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Dave Jenkins

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We Need To Talk About: Conrank

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We Need To Talk About: Conrank

What’s a f**king Conrank?

Simple question. We know what a Conrank is. You’re reading this, so there’s a strong chance you do too. But it’s still a question worth pondering. It’s the title of his debut album for a start. 16 tracks heavy, complete with some pretty witty skits, it runs the gamut of sledgehammer sounds the Londoner-in-Shanghai has been proffering for more than a minute on labels such as Bassrush, Saturate and Liquid Amber, collaborations with the likes of Bassnectar and remixes of titans such as The Prodigy and Emalkay.

Truly finding his groove on Circus in recent years, the album, released earlier this month, is the sound of him levelling up and bringing the many facets of his sound together; from his penchant for grime to his love for raw, dark harmonic emotional dubstep vibe that knocked us all out cold 10-12 years ago.

It’s also the sound of a man having fun, catching vibes and collaborating with friends like Illaman, Dirt Monkey, Mark The Beast and Space Jesus. The result is a widescreen cross-section of everything that’s exciting about 140 music; gutter rifle drops, ravey breaks, neck-snap grime and all things in between. What’s more, it’s all brought together with clarity and a narrative consistency that’s seldom seen in dubstep albums. Offering more revelations about what exactly a Conrank actually fucking is on each listen, we thought we’d ring Shanghai and find out even more behind the Circus enigma…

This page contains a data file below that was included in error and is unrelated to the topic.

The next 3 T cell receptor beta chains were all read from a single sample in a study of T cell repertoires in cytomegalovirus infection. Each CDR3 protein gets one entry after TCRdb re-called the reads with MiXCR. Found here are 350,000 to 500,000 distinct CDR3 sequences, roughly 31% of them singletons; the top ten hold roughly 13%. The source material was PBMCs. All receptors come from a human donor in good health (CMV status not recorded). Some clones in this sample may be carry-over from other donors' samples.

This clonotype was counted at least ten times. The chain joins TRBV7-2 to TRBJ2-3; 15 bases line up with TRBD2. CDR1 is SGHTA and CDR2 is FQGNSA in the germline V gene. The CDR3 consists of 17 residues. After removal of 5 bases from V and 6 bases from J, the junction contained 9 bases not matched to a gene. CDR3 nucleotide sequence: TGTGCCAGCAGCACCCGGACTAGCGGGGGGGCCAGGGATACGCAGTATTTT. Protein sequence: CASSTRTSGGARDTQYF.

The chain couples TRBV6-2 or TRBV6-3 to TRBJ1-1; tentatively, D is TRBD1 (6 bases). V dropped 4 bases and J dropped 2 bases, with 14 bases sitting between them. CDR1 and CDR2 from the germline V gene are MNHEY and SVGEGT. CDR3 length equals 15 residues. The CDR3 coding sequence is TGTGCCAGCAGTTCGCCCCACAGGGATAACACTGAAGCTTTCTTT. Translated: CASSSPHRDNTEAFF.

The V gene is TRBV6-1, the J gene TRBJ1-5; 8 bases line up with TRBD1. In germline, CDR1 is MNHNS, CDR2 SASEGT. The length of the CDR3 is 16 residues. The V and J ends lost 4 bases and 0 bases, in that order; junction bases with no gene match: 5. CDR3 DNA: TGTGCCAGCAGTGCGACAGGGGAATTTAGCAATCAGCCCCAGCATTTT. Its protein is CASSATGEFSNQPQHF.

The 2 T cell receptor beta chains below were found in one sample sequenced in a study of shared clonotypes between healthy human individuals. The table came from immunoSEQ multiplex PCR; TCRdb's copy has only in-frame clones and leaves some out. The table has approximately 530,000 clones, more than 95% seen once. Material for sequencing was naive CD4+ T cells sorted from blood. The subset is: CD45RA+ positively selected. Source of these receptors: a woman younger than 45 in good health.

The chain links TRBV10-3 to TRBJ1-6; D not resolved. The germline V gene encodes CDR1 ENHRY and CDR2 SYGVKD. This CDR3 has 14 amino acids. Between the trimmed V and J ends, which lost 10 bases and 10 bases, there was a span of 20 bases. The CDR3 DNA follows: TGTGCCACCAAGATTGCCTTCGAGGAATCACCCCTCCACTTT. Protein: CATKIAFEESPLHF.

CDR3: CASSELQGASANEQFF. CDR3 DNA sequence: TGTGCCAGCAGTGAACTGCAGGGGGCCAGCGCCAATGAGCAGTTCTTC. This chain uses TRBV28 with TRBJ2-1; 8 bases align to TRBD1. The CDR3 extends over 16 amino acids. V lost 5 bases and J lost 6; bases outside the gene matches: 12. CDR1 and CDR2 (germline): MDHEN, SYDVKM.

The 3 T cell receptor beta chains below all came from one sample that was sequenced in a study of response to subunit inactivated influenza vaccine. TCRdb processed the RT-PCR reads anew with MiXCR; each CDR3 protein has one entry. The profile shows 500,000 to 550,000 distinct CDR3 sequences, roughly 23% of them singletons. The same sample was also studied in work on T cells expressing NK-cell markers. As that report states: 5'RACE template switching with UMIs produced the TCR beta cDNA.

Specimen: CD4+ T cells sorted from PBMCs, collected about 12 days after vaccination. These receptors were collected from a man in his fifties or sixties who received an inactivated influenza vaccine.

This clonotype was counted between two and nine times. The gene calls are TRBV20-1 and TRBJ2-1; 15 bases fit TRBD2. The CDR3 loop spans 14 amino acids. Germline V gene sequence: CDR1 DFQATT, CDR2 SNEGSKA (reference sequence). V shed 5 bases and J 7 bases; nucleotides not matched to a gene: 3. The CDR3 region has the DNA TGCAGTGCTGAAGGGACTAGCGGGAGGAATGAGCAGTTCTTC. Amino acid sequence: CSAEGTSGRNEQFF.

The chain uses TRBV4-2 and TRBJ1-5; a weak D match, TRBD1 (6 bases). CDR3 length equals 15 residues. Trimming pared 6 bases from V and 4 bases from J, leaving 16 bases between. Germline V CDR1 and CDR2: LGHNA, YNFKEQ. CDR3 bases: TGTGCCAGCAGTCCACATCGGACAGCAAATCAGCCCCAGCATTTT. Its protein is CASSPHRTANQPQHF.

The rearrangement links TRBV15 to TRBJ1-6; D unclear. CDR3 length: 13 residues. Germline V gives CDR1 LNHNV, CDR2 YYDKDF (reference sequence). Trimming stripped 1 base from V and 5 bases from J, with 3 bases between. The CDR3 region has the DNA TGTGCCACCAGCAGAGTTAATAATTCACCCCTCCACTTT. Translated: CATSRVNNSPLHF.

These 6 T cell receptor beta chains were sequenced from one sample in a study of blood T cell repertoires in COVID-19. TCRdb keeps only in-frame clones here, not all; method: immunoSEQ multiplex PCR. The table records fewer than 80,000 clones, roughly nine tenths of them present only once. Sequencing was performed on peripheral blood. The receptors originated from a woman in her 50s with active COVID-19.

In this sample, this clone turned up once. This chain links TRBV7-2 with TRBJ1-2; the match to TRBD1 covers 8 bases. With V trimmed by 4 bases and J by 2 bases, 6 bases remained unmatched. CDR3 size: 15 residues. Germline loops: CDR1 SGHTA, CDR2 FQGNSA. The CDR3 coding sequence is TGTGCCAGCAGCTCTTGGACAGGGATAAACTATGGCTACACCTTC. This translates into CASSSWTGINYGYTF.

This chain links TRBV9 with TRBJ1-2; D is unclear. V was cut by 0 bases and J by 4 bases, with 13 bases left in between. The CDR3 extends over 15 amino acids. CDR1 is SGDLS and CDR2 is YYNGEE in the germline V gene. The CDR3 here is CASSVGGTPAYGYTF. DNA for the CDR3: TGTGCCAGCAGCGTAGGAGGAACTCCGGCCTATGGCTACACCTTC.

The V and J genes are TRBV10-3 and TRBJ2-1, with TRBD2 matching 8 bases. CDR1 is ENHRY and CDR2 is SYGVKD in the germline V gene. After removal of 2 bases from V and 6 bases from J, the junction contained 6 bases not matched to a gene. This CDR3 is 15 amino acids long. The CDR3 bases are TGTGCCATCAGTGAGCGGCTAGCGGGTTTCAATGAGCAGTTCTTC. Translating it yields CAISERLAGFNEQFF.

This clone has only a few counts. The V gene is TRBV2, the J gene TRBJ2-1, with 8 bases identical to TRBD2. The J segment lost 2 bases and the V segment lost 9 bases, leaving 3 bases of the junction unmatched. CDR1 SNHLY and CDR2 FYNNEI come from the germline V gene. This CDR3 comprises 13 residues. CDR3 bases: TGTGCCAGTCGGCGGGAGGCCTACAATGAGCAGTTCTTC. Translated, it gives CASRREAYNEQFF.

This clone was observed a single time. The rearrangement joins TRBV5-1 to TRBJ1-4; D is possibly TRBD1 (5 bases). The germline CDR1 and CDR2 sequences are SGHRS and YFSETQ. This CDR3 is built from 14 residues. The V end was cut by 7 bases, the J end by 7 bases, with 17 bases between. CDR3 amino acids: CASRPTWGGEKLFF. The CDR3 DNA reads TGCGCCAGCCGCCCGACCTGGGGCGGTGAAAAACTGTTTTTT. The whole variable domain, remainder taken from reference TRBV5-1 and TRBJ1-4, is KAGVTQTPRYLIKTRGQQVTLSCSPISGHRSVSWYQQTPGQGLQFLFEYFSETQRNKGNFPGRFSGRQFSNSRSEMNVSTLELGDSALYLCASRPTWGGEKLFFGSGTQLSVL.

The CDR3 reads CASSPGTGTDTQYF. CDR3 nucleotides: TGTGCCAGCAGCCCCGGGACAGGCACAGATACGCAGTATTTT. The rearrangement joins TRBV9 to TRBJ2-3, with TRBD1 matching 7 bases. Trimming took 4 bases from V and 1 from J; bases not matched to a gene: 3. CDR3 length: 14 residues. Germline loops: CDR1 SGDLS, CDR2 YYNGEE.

What’s going on in Shanghai? You’ve been there off and on for years, right? What’s the story?

I was in London for years and it’s not cheap. I wanted to sink myself into my music and do it full time. No distractions. That’s just not possible in London. I fancied a change so in the space of a month I went from living in Tottenham to living in China. I went out there with £100 in my back pocket basically. I’d done a gig out there before on an old alias so thought ‘fuck it, let’s see what’s going on!’ Eight years later, I’m still here. I do spend a lot of time in LA as well but my wife’s Chinese, I have dog here, I’m here a lot. But I do feel a bit homeless sometimes.

I like the nomadic vibe.

Yeah but I miss my brother and nephews and my mum. It does get tough. I’m planning in the next few years to set up my main base in the UK. The UK is part of me, I can’t break away from that.

You’ve done what so many people want to do but don’t have the bollocks. Eight years ago I imagine dubstep was brand new in China. A pretty exciting time!